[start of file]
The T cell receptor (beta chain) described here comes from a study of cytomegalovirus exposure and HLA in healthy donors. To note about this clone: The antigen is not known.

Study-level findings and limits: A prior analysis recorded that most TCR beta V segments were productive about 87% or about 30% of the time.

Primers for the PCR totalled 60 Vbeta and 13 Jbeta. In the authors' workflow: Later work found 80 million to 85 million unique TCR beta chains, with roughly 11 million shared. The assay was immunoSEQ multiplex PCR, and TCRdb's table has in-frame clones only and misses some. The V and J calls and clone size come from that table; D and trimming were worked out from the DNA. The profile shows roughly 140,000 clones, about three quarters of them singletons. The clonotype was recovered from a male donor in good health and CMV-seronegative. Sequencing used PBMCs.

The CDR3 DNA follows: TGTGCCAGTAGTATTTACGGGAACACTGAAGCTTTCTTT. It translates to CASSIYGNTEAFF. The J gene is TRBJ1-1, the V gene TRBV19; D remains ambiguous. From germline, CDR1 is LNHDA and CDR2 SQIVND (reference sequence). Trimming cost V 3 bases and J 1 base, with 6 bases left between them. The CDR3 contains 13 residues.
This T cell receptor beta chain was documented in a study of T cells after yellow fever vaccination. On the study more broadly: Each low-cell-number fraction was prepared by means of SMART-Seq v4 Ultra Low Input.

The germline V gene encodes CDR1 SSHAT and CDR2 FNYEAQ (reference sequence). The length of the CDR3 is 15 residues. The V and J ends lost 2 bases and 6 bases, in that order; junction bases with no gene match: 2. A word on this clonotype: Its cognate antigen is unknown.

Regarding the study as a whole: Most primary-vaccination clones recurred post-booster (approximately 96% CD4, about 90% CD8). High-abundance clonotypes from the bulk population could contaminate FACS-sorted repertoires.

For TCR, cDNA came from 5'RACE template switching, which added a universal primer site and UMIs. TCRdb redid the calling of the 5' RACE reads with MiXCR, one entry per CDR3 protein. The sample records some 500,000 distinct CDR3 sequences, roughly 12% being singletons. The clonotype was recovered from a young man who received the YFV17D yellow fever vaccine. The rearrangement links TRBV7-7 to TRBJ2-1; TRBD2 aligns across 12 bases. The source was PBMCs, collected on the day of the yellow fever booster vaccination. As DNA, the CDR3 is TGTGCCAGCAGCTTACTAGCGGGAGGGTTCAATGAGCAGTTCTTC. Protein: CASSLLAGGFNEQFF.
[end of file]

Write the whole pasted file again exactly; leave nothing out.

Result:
The T cell receptor (beta chain) described here comes from a study of cytomegalovirus exposure and HLA in healthy donors. To note about this clone: The antigen is not known.

Study-level findings and limits: A prior analysis recorded that most TCR beta V segments were productive about 87% or about 30% of the time.

Primers for the PCR totalled 60 Vbeta and 13 Jbeta. In the authors' workflow: Later work found 80 million to 85 million unique TCR beta chains, with roughly 11 million shared. The assay was immunoSEQ multiplex PCR, and TCRdb's table has in-frame clones only and misses some. The V and J calls and clone size come from that table; D and trimming were worked out from the DNA. The profile shows roughly 140,000 clones, about three quarters of them singletons. The clonotype was recovered from a male donor in good health and CMV-seronegative. Sequencing used PBMCs.

The CDR3 DNA follows: TGTGCCAGTAGTATTTACGGGAACACTGAAGCTTTCTTT. It translates to CASSIYGNTEAFF. The J gene is TRBJ1-1, the V gene TRBV19; D remains ambiguous. From germline, CDR1 is LNHDA and CDR2 SQIVND (reference sequence). Trimming cost V 3 bases and J 1 base, with 6 bases left between them. The CDR3 contains 13 residues.
This T cell receptor beta chain was documented in a study of T cells after yellow fever vaccination. On the study more broadly: Each low-cell-number fraction was prepared by means of SMART-Seq v4 Ultra Low Input.

The germline V gene encodes CDR1 SSHAT and CDR2 FNYEAQ (reference sequence). The length of the CDR3 is 15 residues. The V and J ends lost 2 bases and 6 bases, in that order; junction bases with no gene match: 2. A word on this clonotype: Its cognate antigen is unknown.

Regarding the study as a whole: Most primary-vaccination clones recurred post-booster (approximately 96% CD4, about 90% CD8). High-abundance clonotypes from the bulk population could contaminate FACS-sorted repertoires.

For TCR, cDNA came from 5'RACE template switching, which added a universal primer site and UMIs. TCRdb redid the calling of the 5' RACE reads with MiXCR, one entry per CDR3 protein. The sample records some 500,000 distinct CDR3 sequences, roughly 12% being singletons. The clonotype was recovered from a young man who received the YFV17D yellow fever vaccine. The rearrangement links TRBV7-7 to TRBJ2-1; TRBD2 aligns across 12 bases. The source was PBMCs, collected on the day of the yellow fever booster vaccination. As DNA, the CDR3 is TGTGCCAGCAGCTTACTAGCGGGAGGGTTCAATGAGCAGTTCTTC. Protein: CASSLLAGGFNEQFF.